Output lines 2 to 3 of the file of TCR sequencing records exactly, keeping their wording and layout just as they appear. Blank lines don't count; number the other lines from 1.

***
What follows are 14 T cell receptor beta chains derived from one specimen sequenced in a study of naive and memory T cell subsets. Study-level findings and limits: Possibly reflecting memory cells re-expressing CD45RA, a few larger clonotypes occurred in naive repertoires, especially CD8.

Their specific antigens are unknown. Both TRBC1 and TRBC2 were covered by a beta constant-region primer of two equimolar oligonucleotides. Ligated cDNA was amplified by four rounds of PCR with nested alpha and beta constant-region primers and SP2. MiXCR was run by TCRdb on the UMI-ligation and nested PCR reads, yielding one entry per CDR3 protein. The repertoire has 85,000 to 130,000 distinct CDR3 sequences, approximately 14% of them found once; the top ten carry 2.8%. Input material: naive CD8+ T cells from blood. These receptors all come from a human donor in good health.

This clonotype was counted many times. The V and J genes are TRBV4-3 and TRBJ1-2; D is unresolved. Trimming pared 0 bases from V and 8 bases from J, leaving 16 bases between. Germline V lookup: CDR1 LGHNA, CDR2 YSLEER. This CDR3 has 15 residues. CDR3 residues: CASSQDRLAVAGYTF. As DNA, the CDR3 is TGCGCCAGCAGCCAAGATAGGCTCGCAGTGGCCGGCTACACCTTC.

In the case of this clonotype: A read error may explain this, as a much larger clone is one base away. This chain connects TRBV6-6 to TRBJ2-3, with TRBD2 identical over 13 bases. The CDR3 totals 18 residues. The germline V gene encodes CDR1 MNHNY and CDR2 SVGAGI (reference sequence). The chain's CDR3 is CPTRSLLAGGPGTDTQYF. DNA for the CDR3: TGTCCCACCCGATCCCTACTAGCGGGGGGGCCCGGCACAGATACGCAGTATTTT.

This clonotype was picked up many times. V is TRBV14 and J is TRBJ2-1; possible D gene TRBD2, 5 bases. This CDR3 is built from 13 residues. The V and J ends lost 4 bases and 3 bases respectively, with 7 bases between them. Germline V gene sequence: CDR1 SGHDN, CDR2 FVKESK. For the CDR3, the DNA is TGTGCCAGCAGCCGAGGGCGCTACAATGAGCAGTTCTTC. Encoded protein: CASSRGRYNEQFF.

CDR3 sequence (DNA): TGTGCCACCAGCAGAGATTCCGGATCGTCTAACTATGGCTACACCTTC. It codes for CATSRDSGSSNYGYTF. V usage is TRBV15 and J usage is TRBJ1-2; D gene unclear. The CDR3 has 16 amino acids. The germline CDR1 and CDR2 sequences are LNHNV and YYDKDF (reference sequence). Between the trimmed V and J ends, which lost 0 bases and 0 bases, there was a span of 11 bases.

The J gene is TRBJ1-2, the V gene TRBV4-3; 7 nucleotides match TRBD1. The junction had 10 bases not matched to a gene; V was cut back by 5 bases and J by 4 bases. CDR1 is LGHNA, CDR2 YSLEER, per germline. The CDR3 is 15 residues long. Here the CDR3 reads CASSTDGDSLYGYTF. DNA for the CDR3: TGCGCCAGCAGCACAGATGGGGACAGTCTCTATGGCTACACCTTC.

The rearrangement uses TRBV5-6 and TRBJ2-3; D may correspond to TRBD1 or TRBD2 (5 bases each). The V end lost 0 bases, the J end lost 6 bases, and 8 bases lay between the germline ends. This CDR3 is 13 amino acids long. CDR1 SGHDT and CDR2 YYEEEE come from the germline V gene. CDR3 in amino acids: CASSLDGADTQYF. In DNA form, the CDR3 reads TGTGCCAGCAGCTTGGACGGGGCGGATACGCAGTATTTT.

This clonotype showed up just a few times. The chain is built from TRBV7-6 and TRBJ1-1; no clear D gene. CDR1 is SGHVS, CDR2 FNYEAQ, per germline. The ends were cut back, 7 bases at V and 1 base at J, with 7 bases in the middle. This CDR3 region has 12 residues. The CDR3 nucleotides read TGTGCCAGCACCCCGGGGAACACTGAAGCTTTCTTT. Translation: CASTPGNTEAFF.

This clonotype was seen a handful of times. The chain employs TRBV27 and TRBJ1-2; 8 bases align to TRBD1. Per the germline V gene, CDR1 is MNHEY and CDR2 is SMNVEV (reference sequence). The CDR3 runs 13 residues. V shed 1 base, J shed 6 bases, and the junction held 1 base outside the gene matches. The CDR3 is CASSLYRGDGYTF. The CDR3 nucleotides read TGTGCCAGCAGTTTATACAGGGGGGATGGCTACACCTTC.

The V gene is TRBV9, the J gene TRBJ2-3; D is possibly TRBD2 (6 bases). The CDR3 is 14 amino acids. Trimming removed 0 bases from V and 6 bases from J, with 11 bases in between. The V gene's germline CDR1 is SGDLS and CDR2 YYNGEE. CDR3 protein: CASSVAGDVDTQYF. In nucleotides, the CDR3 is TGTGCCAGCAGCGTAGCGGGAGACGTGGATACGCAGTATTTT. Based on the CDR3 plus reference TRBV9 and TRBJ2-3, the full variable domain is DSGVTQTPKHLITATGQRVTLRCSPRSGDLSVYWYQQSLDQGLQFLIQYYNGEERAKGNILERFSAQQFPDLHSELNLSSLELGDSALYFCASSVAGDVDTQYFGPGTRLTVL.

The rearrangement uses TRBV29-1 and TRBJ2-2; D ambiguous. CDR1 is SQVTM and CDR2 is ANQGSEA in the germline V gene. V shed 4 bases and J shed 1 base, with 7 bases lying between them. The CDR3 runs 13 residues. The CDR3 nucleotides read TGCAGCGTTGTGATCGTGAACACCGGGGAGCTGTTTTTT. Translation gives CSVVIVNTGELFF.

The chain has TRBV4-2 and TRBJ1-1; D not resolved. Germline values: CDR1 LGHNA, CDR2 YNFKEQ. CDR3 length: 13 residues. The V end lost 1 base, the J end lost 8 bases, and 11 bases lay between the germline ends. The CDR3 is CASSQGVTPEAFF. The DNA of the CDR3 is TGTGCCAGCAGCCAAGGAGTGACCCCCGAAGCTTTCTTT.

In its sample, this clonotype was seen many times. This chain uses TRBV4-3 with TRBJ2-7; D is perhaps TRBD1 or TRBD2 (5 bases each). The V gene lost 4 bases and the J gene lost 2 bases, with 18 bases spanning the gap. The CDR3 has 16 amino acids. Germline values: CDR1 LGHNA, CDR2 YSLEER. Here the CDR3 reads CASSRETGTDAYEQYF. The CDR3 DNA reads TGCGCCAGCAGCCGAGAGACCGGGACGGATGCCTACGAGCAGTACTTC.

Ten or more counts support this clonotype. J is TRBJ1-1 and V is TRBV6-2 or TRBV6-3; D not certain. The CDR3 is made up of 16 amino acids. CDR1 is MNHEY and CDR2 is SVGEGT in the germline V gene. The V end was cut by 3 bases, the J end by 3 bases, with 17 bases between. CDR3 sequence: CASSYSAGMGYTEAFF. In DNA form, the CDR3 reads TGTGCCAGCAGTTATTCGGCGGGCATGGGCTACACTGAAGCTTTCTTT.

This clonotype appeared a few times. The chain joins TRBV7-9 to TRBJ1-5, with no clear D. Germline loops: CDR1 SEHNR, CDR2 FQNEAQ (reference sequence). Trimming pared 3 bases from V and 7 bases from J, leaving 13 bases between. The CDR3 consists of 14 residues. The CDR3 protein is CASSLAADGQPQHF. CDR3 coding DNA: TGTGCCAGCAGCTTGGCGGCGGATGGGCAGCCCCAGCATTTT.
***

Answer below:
Their specific antigens are unknown. Both TRBC1 and TRBC2 were covered by a beta constant-region primer of two equimolar oligonucleotides. Ligated cDNA was amplified by four rounds of PCR with nested alpha and beta constant-region primers and SP2. MiXCR was run by TCRdb on the UMI-ligation and nested PCR reads, yielding one entry per CDR3 protein. The repertoire has 85,000 to 130,000 distinct CDR3 sequences, approximately 14% of them found once; the top ten carry 2.8%. Input material: naive CD8+ T cells from blood. These receptors all come from a human donor in good health.

This clonotype was counted many times. The V and J genes are TRBV4-3 and TRBJ1-2; D is unresolved. Trimming pared 0 bases from V and 8 bases from J, leaving 16 bases between. Germline V lookup: CDR1 LGHNA, CDR2 YSLEER. This CDR3 has 15 residues. CDR3 residues: CASSQDRLAVAGYTF. As DNA, the CDR3 is TGCGCCAGCAGCCAAGATAGGCTCGCAGTGGCCGGCTACACCTTC.